Caracas, Sep 13 (EFE) .- The president of Venezuela, Nicolás Maduro, appointed the former governor of Aragua state Rodolfo Marco Torres as the new Minister of Water Attention, a service that the president seeks to “strengthen” and guarantee, after years of complaints for shortages, cuts and constant failures in the country.
“I appointed Rodolfo Marco Torres as the new Minister of Popular Power for Water Care. The task is to strengthen the care and preservation of this important natural resource, guaranteeing the access of the Venezuelan people to this vital liquid,” said the president in his twitter account.
On August 27, Torres, who replaces Evelyn Vásquez at the head of the State portfolio, resigned as governor after losing in the primaries of the United Socialist Party of Venezuela (PSUV) where he tried to win for reelection in said post.
Complaints for failures in the drinking water supply have increased in recent years, but the executive vice president, Delcy Rodríguez, assured on Saturday that due to the sanctions imposed by the United States, the European Union and other countries, companies abroad they refuse to sell parts or spare parts for the pumping system to the Government.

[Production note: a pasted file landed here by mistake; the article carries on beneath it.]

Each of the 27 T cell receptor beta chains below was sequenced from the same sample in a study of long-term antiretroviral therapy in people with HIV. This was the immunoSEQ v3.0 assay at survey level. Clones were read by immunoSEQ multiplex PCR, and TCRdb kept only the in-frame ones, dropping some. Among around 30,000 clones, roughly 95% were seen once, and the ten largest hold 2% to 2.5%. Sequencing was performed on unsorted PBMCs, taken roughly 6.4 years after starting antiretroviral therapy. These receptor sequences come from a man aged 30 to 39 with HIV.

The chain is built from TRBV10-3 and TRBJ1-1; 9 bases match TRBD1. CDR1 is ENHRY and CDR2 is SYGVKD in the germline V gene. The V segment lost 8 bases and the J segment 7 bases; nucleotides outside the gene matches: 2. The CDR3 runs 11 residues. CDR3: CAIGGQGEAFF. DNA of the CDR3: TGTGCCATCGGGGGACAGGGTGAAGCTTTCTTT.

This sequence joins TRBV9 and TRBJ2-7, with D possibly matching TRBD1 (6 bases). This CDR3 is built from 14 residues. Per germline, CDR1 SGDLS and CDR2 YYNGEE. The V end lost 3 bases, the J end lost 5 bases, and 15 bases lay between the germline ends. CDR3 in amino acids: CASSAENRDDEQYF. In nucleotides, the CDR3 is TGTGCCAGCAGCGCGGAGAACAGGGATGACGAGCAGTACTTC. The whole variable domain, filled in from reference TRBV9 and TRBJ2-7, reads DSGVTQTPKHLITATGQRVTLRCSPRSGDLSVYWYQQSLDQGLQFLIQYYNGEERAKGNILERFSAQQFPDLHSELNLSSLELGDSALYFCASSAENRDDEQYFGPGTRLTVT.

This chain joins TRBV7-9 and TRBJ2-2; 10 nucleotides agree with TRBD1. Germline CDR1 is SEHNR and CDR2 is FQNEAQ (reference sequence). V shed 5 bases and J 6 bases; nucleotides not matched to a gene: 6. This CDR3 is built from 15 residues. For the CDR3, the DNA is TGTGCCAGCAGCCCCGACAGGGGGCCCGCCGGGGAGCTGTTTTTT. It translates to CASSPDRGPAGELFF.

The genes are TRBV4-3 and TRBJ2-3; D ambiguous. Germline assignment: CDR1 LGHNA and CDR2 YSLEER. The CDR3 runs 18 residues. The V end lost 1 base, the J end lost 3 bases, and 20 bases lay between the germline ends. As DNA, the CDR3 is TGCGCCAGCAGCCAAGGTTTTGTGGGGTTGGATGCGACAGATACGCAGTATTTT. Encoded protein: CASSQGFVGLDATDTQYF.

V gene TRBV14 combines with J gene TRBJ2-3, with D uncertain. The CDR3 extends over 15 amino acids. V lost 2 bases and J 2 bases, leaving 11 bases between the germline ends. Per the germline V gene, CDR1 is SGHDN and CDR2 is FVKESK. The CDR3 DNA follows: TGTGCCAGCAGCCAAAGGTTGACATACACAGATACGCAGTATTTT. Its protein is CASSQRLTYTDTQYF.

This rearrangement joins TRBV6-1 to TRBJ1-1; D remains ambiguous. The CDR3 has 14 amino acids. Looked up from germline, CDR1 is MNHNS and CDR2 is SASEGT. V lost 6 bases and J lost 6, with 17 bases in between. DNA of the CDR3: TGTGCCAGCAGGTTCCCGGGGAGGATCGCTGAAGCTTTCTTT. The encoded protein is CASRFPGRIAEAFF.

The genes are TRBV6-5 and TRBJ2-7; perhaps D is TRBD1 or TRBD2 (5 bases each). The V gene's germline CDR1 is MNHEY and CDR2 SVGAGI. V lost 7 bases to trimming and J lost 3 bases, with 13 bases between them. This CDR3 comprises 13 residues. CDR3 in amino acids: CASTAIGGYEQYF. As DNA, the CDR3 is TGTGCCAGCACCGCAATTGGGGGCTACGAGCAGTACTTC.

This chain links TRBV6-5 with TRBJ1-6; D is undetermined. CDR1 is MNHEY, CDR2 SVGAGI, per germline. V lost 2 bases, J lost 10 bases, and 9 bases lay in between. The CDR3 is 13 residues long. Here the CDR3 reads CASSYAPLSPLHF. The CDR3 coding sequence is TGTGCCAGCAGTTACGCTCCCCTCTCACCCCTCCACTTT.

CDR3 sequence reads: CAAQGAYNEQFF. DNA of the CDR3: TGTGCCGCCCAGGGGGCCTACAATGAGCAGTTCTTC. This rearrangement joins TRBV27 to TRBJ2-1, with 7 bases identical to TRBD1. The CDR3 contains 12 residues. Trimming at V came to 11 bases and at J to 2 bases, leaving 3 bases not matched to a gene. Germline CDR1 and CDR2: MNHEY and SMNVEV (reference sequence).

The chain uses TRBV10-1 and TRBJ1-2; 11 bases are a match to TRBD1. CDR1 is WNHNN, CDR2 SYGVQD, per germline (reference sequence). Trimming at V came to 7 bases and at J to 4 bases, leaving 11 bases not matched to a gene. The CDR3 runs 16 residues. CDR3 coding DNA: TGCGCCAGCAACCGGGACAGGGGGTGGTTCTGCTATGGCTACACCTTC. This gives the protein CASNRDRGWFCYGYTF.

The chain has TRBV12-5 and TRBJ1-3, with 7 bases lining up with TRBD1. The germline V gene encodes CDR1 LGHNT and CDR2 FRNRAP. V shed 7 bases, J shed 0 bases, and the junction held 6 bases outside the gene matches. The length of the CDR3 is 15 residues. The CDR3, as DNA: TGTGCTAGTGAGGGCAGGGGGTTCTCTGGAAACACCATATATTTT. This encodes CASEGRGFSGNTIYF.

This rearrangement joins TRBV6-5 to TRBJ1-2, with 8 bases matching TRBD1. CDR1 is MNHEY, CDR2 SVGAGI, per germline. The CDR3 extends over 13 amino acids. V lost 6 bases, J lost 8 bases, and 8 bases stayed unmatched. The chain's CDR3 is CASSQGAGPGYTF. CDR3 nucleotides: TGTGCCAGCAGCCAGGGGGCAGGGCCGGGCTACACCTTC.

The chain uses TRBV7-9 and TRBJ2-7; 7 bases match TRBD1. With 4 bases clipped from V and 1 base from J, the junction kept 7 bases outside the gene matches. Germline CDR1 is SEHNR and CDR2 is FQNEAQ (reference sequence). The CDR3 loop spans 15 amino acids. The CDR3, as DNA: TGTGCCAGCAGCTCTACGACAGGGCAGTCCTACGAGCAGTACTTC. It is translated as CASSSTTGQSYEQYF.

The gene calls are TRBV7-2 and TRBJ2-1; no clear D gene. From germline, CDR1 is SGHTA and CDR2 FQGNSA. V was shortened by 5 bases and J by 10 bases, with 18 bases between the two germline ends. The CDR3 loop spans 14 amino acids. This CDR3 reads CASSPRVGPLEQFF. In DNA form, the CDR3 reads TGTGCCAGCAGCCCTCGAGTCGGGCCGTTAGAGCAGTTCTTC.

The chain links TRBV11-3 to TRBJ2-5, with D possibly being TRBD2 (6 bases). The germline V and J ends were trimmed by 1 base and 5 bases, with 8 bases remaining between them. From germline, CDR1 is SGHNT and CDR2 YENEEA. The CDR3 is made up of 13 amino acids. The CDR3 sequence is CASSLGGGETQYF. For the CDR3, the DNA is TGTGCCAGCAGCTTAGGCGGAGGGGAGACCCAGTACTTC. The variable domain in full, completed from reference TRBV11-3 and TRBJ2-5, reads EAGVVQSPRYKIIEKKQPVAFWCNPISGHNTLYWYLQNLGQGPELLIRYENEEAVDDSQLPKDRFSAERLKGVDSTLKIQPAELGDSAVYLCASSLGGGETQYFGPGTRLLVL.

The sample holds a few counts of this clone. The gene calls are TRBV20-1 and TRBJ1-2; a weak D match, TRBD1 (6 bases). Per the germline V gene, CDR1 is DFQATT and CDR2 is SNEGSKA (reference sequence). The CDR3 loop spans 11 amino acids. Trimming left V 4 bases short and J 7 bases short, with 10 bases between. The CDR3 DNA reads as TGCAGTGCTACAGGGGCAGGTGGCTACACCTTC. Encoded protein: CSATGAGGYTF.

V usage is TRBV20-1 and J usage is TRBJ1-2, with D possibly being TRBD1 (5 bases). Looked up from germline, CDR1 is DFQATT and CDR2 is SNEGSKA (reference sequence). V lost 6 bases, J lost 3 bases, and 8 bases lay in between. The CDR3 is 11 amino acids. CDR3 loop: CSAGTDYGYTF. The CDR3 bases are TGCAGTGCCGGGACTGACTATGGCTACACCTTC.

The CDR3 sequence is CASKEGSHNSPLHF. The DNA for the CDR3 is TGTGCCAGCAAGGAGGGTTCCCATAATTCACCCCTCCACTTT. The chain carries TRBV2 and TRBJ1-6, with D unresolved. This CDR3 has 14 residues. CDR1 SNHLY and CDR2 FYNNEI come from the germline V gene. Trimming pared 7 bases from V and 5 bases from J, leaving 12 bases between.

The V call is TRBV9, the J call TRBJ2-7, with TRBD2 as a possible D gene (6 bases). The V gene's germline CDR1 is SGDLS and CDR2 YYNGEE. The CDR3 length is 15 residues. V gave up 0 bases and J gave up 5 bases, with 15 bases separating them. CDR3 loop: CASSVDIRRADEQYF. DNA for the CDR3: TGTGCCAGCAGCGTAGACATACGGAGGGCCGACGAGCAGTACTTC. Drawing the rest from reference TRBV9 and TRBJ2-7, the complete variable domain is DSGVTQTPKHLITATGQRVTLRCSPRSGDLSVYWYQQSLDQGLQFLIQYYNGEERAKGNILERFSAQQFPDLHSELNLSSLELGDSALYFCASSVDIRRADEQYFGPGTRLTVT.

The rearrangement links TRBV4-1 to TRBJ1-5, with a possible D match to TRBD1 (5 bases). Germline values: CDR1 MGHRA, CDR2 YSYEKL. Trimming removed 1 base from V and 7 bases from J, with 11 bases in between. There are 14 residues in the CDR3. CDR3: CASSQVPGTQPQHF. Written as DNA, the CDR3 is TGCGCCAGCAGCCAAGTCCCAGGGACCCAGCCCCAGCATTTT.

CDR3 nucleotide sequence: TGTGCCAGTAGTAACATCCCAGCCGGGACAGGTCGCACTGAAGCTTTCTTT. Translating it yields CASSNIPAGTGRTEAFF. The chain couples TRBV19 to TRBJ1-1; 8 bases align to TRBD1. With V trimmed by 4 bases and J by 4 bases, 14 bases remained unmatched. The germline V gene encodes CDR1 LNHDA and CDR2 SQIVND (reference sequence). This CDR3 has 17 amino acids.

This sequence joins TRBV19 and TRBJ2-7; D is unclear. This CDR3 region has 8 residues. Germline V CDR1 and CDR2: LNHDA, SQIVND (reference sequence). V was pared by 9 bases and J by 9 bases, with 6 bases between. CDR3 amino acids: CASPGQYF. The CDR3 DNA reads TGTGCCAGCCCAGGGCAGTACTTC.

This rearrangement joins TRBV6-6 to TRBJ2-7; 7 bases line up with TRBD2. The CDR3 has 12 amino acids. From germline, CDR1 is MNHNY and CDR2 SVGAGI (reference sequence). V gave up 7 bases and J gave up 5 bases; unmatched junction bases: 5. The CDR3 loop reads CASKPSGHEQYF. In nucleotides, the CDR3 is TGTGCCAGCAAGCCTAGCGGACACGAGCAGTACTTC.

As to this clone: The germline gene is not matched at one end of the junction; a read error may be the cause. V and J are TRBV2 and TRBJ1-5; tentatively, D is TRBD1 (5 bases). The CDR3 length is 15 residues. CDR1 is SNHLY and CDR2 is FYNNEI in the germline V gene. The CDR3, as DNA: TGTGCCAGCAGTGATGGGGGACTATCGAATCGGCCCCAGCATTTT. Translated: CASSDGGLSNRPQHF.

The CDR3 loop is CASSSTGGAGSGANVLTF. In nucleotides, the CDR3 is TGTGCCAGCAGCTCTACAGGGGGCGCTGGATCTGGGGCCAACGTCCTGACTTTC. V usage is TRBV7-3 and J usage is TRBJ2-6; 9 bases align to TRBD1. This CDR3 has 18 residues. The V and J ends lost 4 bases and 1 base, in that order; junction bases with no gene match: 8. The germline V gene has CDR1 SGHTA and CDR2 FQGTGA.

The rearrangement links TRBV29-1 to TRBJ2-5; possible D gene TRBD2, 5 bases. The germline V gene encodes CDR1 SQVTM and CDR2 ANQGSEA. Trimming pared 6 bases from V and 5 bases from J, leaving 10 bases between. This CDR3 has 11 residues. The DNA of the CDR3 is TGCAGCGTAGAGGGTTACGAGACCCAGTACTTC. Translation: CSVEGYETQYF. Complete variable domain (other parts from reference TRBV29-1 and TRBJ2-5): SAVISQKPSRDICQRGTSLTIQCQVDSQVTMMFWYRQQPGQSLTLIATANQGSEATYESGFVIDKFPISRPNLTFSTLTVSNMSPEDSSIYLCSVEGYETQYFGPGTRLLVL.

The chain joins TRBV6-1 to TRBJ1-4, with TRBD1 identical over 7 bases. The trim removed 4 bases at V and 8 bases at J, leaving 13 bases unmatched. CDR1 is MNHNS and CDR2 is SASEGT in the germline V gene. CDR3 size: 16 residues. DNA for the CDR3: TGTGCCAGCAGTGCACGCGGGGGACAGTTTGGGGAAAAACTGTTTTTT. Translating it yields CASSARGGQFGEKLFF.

“We have shown and we will continue to show each proof of how the criminal blockade has prevented Venezuela from accessing the water pumps. In writing they say: ‘we cannot supply parts for the electrical mechanism of the water pumping system due to the sanctions. of the OFAC ‘”, expressed Rodríguez in a tour of the Petare neighborhood, Miranda, broadcast by the state channel VTV.
The Venezuelan opposition denounced on June 15, that more than 90% of Venezuelans do not receive drinking water continuously and that, for more than 20 years, little has been invested to create new water sources or to adapt the facilities of purification.
“Unfortunately, the problem of drinking water service in Venezuela continues to gain ground and is exacerbated by the risk that Venezuelans have in the face of the global pandemic of covid-19,” said former opposition deputy Nora Bracho in a statement.
In this sense, he stressed that water “is a human right and the country is far” from guaranteeing it, despite the fact that it is “an essential element to make other prerogatives such as health and food effective.”
The scarce supply of water, both in the cities and in the rural areas, forces many Venezuelans to go to springs to obtain it and thus meet their daily needs for hygiene, health and nutrition.